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Climate change

The Threat of Melting Ice

About 20,000 years ago, much of Europe, Asia, North and South America was covered by huge sheets of ice, each many kilometres thick. Since then, the ice has gradually melted and the ice sheets have retreated. Today, the only ice sheets on Earth’s land masses are found in Antarctica and Greenland. Some ice also occurs as glaciers in mountainous regions and as floating ice floes in the Arctic Ocean and around Antarctica.

At first glance, these remote left-overs from the last Ice Age seem of little significance for most of us today. However, nothing could be further from the truth. Many scientists believe that our planet is warming as a result of the greenhouse gases that we are pumping into the atmosphere. If the planet becomes warmer, the ice sheets will start to melt, causing sea level to rise perhaps several metres by the end of this century. Such a rise would cause widespread flooding of low-lying coastal areas and threaten many large cities.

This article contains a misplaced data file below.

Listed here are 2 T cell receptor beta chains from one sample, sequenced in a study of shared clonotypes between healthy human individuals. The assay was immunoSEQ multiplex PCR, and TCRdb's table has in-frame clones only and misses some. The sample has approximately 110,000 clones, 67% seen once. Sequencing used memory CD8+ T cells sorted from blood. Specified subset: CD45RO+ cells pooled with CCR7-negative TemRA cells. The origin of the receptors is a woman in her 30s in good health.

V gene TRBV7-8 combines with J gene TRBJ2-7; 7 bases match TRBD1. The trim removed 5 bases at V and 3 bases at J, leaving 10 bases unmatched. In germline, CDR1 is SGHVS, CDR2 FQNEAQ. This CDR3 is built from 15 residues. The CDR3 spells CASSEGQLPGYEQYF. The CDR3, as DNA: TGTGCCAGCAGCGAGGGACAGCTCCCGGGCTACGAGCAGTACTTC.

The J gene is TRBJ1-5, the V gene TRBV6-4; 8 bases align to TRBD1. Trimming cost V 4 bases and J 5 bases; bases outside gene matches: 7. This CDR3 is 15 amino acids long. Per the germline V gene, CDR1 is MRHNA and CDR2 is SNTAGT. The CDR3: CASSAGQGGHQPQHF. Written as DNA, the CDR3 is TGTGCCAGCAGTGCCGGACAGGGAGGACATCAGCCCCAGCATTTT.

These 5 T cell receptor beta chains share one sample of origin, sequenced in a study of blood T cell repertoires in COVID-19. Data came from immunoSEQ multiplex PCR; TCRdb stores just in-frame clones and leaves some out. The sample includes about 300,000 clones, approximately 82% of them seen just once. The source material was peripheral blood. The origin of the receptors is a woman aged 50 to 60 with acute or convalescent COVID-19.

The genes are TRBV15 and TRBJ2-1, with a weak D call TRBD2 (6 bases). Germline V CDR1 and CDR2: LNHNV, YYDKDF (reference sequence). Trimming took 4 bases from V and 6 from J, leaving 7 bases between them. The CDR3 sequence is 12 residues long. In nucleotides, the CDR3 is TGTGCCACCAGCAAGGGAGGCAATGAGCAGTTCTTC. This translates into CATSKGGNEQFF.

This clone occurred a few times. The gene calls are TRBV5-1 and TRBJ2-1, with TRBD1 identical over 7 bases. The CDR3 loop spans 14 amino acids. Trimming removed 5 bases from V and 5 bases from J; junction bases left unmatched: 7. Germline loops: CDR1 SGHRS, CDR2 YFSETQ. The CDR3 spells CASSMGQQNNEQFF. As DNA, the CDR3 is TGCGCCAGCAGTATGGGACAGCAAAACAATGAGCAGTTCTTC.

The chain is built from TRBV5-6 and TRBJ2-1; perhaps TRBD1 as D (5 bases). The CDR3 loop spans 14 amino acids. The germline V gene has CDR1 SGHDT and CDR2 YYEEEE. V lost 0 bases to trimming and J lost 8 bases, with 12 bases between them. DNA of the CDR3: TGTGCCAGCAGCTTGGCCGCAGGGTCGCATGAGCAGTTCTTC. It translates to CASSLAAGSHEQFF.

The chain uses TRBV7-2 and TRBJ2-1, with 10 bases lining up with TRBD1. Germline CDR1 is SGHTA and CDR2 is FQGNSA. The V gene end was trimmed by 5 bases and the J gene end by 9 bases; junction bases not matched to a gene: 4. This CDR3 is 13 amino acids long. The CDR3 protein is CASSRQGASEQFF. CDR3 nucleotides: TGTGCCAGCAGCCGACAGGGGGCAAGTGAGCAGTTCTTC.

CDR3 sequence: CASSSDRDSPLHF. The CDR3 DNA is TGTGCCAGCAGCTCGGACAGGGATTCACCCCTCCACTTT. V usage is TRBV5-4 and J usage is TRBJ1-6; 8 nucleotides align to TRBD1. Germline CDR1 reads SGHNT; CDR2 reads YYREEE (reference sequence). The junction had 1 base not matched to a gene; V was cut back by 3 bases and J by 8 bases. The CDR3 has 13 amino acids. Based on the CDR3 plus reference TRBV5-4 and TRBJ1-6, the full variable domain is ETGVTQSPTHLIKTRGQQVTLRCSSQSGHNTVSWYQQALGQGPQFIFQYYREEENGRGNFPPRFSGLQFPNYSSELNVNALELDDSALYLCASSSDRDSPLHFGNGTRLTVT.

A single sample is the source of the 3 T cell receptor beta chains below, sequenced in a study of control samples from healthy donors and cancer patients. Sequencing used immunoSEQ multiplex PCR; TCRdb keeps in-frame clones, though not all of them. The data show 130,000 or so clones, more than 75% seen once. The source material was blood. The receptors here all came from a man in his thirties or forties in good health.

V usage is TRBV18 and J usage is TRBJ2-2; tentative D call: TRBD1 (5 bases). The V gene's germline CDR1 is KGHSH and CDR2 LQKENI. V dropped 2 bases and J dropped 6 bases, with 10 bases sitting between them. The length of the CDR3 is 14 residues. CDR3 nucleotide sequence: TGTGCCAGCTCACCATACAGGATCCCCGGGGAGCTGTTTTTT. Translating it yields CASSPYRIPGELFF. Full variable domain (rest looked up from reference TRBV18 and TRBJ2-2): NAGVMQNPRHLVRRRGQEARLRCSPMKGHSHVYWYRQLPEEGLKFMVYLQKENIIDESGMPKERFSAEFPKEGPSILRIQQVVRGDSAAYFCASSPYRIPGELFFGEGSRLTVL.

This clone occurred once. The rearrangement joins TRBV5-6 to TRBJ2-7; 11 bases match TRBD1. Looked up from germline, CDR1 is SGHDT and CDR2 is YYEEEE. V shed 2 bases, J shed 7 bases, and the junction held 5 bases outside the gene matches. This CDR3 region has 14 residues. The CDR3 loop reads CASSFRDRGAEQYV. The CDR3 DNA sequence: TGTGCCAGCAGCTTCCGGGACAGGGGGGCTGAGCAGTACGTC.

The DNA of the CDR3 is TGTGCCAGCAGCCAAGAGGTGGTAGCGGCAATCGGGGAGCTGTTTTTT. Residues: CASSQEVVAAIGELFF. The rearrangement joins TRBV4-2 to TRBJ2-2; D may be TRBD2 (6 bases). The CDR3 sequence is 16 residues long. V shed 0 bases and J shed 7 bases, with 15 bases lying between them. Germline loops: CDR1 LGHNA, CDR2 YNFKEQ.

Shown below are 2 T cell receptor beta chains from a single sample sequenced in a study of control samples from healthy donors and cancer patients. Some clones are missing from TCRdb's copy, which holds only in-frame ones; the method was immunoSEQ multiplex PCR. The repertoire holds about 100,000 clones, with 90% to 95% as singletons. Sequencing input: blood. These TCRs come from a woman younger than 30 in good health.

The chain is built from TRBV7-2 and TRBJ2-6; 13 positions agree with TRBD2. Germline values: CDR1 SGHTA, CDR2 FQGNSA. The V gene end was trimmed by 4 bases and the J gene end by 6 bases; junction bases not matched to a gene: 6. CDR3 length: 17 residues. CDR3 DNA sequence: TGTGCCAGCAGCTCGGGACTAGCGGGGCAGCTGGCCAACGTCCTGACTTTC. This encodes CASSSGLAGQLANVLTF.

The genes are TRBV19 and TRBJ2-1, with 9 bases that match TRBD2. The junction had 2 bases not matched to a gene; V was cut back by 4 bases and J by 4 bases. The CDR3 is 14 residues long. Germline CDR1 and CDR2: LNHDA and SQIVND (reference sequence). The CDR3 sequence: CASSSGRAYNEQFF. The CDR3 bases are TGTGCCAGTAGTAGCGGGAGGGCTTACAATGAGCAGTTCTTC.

Observations from space suggest that parts of the major ice sheets are beginning to melt more rapidly. Meanwhile, recent satellite images have also shown that unusually large areas of sea ice have been melting during the Arctic summer. Although sea level will not be affected by melting of the floating ice, there will be other important environmental changes. For example, ice sheets act like a mirror, reflecting sunlight and cooling the Earth. If the ice disappears, Earth is likely to become warmer and major climate changes could occur. Wildlife living in the polar regions may also be devastated.
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